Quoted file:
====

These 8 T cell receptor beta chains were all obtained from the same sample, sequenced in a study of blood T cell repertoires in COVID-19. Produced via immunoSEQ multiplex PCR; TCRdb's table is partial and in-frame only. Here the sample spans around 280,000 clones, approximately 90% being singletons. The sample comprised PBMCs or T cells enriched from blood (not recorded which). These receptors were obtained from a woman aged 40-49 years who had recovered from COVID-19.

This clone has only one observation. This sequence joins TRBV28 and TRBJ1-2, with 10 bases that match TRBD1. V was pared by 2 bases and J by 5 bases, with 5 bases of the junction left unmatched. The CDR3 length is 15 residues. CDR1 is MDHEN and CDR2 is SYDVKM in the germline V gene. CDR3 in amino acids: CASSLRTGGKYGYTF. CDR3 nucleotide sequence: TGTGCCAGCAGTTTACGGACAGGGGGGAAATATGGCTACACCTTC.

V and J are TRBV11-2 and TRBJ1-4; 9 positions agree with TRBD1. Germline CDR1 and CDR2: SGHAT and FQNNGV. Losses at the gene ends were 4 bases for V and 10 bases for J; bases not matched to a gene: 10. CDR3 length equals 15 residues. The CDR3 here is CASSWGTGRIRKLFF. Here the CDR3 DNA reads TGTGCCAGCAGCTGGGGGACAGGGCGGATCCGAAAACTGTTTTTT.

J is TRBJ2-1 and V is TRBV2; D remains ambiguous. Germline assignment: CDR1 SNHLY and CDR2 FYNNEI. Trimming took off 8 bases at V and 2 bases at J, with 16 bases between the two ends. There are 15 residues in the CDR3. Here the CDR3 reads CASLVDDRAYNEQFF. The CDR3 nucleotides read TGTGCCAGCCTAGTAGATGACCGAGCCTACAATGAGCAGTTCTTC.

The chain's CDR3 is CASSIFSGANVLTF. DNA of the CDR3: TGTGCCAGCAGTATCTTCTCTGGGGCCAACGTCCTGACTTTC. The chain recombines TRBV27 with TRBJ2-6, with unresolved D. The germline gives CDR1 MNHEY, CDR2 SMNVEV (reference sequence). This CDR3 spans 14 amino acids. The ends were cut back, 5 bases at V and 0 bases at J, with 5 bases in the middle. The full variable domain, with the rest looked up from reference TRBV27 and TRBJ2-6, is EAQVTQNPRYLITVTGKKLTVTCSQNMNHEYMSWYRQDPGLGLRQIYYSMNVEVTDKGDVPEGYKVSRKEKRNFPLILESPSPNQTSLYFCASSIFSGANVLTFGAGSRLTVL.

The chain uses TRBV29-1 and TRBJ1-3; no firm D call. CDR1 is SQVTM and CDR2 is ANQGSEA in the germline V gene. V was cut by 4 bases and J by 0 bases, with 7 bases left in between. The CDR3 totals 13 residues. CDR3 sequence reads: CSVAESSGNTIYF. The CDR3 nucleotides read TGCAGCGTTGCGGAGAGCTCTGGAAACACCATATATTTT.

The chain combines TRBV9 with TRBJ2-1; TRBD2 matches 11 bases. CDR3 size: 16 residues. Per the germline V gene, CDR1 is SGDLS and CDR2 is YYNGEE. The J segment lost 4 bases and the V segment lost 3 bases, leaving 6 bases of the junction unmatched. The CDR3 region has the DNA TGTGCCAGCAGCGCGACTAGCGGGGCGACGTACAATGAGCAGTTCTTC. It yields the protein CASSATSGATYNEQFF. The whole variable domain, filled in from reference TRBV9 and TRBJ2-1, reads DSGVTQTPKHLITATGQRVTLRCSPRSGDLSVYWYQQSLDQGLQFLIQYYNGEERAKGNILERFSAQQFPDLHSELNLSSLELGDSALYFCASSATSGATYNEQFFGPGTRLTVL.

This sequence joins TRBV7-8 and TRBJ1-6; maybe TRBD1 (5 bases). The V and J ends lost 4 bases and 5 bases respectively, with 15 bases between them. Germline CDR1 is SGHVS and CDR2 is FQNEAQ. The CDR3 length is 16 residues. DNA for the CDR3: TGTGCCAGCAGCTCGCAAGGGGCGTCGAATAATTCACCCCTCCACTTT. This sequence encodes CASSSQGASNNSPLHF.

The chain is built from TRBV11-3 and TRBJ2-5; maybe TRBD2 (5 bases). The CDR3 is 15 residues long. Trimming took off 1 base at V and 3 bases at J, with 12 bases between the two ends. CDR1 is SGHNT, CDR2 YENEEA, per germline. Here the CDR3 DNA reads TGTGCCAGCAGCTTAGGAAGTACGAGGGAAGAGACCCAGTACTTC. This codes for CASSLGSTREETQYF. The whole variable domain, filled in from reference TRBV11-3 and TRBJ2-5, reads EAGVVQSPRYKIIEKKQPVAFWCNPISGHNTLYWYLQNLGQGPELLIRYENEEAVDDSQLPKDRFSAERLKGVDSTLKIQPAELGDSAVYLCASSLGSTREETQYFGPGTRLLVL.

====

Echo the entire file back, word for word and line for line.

These 8 T cell receptor beta chains were all obtained from the same sample, sequenced in a study of blood T cell repertoires in COVID-19. Produced via immunoSEQ multiplex PCR; TCRdb's table is partial and in-frame only. Here the sample spans around 280,000 clones, approximately 90% being singletons. The sample comprised PBMCs or T cells enriched from blood (not recorded which). These receptors were obtained from a woman aged 40-49 years who had recovered from COVID-19.

This clone has only one observation. This sequence joins TRBV28 and TRBJ1-2, with 10 bases that match TRBD1. V was pared by 2 bases and J by 5 bases, with 5 bases of the junction left unmatched. The CDR3 length is 15 residues. CDR1 is MDHEN and CDR2 is SYDVKM in the germline V gene. CDR3 in amino acids: CASSLRTGGKYGYTF. CDR3 nucleotide sequence: TGTGCCAGCAGTTTACGGACAGGGGGGAAATATGGCTACACCTTC.

V and J are TRBV11-2 and TRBJ1-4; 9 positions agree with TRBD1. Germline CDR1 and CDR2: SGHAT and FQNNGV. Losses at the gene ends were 4 bases for V and 10 bases for J; bases not matched to a gene: 10. CDR3 length equals 15 residues. The CDR3 here is CASSWGTGRIRKLFF. Here the CDR3 DNA reads TGTGCCAGCAGCTGGGGGACAGGGCGGATCCGAAAACTGTTTTTT.

J is TRBJ2-1 and V is TRBV2; D remains ambiguous. Germline assignment: CDR1 SNHLY and CDR2 FYNNEI. Trimming took off 8 bases at V and 2 bases at J, with 16 bases between the two ends. There are 15 residues in the CDR3. Here the CDR3 reads CASLVDDRAYNEQFF. The CDR3 nucleotides read TGTGCCAGCCTAGTAGATGACCGAGCCTACAATGAGCAGTTCTTC.

The chain's CDR3 is CASSIFSGANVLTF. DNA of the CDR3: TGTGCCAGCAGTATCTTCTCTGGGGCCAACGTCCTGACTTTC. The chain recombines TRBV27 with TRBJ2-6, with unresolved D. The germline gives CDR1 MNHEY, CDR2 SMNVEV (reference sequence). This CDR3 spans 14 amino acids. The ends were cut back, 5 bases at V and 0 bases at J, with 5 bases in the middle. The full variable domain, with the rest looked up from reference TRBV27 and TRBJ2-6, is EAQVTQNPRYLITVTGKKLTVTCSQNMNHEYMSWYRQDPGLGLRQIYYSMNVEVTDKGDVPEGYKVSRKEKRNFPLILESPSPNQTSLYFCASSIFSGANVLTFGAGSRLTVL.

The chain uses TRBV29-1 and TRBJ1-3; no firm D call. CDR1 is SQVTM and CDR2 is ANQGSEA in the germline V gene. V was cut by 4 bases and J by 0 bases, with 7 bases left in between. The CDR3 totals 13 residues. CDR3 sequence reads: CSVAESSGNTIYF. The CDR3 nucleotides read TGCAGCGTTGCGGAGAGCTCTGGAAACACCATATATTTT.

The chain combines TRBV9 with TRBJ2-1; TRBD2 matches 11 bases. CDR3 size: 16 residues. Per the germline V gene, CDR1 is SGDLS and CDR2 is YYNGEE. The J segment lost 4 bases and the V segment lost 3 bases, leaving 6 bases of the junction unmatched. The CDR3 region has the DNA TGTGCCAGCAGCGCGACTAGCGGGGCGACGTACAATGAGCAGTTCTTC. It yields the protein CASSATSGATYNEQFF. The whole variable domain, filled in from reference TRBV9 and TRBJ2-1, reads DSGVTQTPKHLITATGQRVTLRCSPRSGDLSVYWYQQSLDQGLQFLIQYYNGEERAKGNILERFSAQQFPDLHSELNLSSLELGDSALYFCASSATSGATYNEQFFGPGTRLTVL.

This sequence joins TRBV7-8 and TRBJ1-6; maybe TRBD1 (5 bases). The V and J ends lost 4 bases and 5 bases respectively, with 15 bases between them. Germline CDR1 is SGHVS and CDR2 is FQNEAQ. The CDR3 length is 16 residues. DNA for the CDR3: TGTGCCAGCAGCTCGCAAGGGGCGTCGAATAATTCACCCCTCCACTTT. This sequence encodes CASSSQGASNNSPLHF.

The chain is built from TRBV11-3 and TRBJ2-5; maybe TRBD2 (5 bases). The CDR3 is 15 residues long. Trimming took off 1 base at V and 3 bases at J, with 12 bases between the two ends. CDR1 is SGHNT, CDR2 YENEEA, per germline. Here the CDR3 DNA reads TGTGCCAGCAGCTTAGGAAGTACGAGGGAAGAGACCCAGTACTTC. This codes for CASSLGSTREETQYF. The whole variable domain, filled in from reference TRBV11-3 and TRBJ2-5, reads EAGVVQSPRYKIIEKKQPVAFWCNPISGHNTLYWYLQNLGQGPELLIRYENEEAVDDSQLPKDRFSAERLKGVDSTLKIQPAELGDSAVYLCASSLGSTREETQYFGPGTRLLVL.